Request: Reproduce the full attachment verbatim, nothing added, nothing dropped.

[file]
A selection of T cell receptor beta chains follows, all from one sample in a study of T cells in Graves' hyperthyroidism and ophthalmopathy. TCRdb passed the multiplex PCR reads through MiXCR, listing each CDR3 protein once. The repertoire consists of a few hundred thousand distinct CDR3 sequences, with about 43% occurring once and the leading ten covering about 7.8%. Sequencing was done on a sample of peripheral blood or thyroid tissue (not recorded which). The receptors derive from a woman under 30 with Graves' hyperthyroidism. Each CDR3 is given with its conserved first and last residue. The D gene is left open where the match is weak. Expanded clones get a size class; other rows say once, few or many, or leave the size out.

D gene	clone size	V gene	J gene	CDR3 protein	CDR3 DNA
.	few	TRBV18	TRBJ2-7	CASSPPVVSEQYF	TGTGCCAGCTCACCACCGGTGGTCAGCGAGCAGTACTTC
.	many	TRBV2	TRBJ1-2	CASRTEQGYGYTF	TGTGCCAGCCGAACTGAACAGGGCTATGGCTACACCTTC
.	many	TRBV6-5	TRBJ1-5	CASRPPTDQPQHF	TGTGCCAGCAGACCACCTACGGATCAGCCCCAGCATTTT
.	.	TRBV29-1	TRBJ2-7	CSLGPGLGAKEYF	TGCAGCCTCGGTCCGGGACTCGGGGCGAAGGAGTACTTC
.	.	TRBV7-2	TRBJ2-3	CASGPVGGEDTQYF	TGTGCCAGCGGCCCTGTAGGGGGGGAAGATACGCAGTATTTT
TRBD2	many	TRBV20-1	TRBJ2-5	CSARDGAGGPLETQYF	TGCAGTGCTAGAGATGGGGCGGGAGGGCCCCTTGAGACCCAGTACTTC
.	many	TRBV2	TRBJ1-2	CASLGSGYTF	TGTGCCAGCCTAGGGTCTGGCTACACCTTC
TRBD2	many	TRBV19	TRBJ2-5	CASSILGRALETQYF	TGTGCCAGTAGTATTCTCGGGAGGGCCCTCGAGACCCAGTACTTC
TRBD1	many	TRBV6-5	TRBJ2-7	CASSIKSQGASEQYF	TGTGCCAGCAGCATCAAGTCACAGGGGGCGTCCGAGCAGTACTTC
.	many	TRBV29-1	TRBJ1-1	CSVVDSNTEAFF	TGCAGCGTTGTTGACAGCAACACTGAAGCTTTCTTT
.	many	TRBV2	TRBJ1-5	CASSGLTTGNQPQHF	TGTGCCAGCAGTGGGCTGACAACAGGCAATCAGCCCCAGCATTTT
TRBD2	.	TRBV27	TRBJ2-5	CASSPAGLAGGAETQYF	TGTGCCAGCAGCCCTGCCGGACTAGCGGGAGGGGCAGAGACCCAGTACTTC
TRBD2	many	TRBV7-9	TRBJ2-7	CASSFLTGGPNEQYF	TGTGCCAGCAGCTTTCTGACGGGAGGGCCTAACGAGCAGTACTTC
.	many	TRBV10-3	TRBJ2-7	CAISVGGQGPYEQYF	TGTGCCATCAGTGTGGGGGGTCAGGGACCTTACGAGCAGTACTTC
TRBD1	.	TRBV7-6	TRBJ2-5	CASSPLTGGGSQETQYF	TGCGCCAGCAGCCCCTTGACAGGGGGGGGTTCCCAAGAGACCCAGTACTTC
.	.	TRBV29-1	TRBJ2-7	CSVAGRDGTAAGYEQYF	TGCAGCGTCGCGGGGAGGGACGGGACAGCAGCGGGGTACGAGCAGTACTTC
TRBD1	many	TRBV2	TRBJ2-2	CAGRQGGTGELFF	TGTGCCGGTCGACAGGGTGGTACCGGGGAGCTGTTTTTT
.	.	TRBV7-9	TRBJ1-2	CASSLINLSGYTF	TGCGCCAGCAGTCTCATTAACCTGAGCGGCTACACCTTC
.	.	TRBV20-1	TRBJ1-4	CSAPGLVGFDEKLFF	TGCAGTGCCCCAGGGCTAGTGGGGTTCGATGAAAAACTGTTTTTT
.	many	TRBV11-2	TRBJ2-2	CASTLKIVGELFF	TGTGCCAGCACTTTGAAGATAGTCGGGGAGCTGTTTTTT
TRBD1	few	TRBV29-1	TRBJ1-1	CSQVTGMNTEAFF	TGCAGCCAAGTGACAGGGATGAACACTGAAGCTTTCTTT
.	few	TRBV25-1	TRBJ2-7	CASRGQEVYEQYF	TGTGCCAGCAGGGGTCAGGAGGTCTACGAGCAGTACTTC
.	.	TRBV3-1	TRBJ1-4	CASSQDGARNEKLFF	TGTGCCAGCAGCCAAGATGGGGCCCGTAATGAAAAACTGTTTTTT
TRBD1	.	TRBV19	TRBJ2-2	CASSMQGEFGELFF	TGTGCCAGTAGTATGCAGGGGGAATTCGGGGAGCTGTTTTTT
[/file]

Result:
A selection of T cell receptor beta chains follows, all from one sample in a study of T cells in Graves' hyperthyroidism and ophthalmopathy. TCRdb passed the multiplex PCR reads through MiXCR, listing each CDR3 protein once. The repertoire consists of a few hundred thousand distinct CDR3 sequences, with about 43% occurring once and the leading ten covering about 7.8%. Sequencing was done on a sample of peripheral blood or thyroid tissue (not recorded which). The receptors derive from a woman under 30 with Graves' hyperthyroidism. Each CDR3 is given with its conserved first and last residue. The D gene is left open where the match is weak. Expanded clones get a size class; other rows say once, few or many, or leave the size out.

D gene	clone size	V gene	J gene	CDR3 protein	CDR3 DNA
.	few	TRBV18	TRBJ2-7	CASSPPVVSEQYF	TGTGCCAGCTCACCACCGGTGGTCAGCGAGCAGTACTTC
.	many	TRBV2	TRBJ1-2	CASRTEQGYGYTF	TGTGCCAGCCGAACTGAACAGGGCTATGGCTACACCTTC
.	many	TRBV6-5	TRBJ1-5	CASRPPTDQPQHF	TGTGCCAGCAGACCACCTACGGATCAGCCCCAGCATTTT
.	.	TRBV29-1	TRBJ2-7	CSLGPGLGAKEYF	TGCAGCCTCGGTCCGGGACTCGGGGCGAAGGAGTACTTC
.	.	TRBV7-2	TRBJ2-3	CASGPVGGEDTQYF	TGTGCCAGCGGCCCTGTAGGGGGGGAAGATACGCAGTATTTT
TRBD2	many	TRBV20-1	TRBJ2-5	CSARDGAGGPLETQYF	TGCAGTGCTAGAGATGGGGCGGGAGGGCCCCTTGAGACCCAGTACTTC
.	many	TRBV2	TRBJ1-2	CASLGSGYTF	TGTGCCAGCCTAGGGTCTGGCTACACCTTC
TRBD2	many	TRBV19	TRBJ2-5	CASSILGRALETQYF	TGTGCCAGTAGTATTCTCGGGAGGGCCCTCGAGACCCAGTACTTC
TRBD1	many	TRBV6-5	TRBJ2-7	CASSIKSQGASEQYF	TGTGCCAGCAGCATCAAGTCACAGGGGGCGTCCGAGCAGTACTTC
.	many	TRBV29-1	TRBJ1-1	CSVVDSNTEAFF	TGCAGCGTTGTTGACAGCAACACTGAAGCTTTCTTT
.	many	TRBV2	TRBJ1-5	CASSGLTTGNQPQHF	TGTGCCAGCAGTGGGCTGACAACAGGCAATCAGCCCCAGCATTTT
TRBD2	.	TRBV27	TRBJ2-5	CASSPAGLAGGAETQYF	TGTGCCAGCAGCCCTGCCGGACTAGCGGGAGGGGCAGAGACCCAGTACTTC
TRBD2	many	TRBV7-9	TRBJ2-7	CASSFLTGGPNEQYF	TGTGCCAGCAGCTTTCTGACGGGAGGGCCTAACGAGCAGTACTTC
.	many	TRBV10-3	TRBJ2-7	CAISVGGQGPYEQYF	TGTGCCATCAGTGTGGGGGGTCAGGGACCTTACGAGCAGTACTTC
TRBD1	.	TRBV7-6	TRBJ2-5	CASSPLTGGGSQETQYF	TGCGCCAGCAGCCCCTTGACAGGGGGGGGTTCCCAAGAGACCCAGTACTTC
.	.	TRBV29-1	TRBJ2-7	CSVAGRDGTAAGYEQYF	TGCAGCGTCGCGGGGAGGGACGGGACAGCAGCGGGGTACGAGCAGTACTTC
TRBD1	many	TRBV2	TRBJ2-2	CAGRQGGTGELFF	TGTGCCGGTCGACAGGGTGGTACCGGGGAGCTGTTTTTT
.	.	TRBV7-9	TRBJ1-2	CASSLINLSGYTF	TGCGCCAGCAGTCTCATTAACCTGAGCGGCTACACCTTC
.	.	TRBV20-1	TRBJ1-4	CSAPGLVGFDEKLFF	TGCAGTGCCCCAGGGCTAGTGGGGTTCGATGAAAAACTGTTTTTT
.	many	TRBV11-2	TRBJ2-2	CASTLKIVGELFF	TGTGCCAGCACTTTGAAGATAGTCGGGGAGCTGTTTTTT
TRBD1	few	TRBV29-1	TRBJ1-1	CSQVTGMNTEAFF	TGCAGCCAAGTGACAGGGATGAACACTGAAGCTTTCTTT
.	few	TRBV25-1	TRBJ2-7	CASRGQEVYEQYF	TGTGCCAGCAGGGGTCAGGAGGTCTACGAGCAGTACTTC
.	.	TRBV3-1	TRBJ1-4	CASSQDGARNEKLFF	TGTGCCAGCAGCCAAGATGGGGCCCGTAATGAAAAACTGTTTTTT
TRBD1	.	TRBV19	TRBJ2-2	CASSMQGEFGELFF	TGTGCCAGTAGTATGCAGGGGGAATTCGGGGAGCTGTTTTTT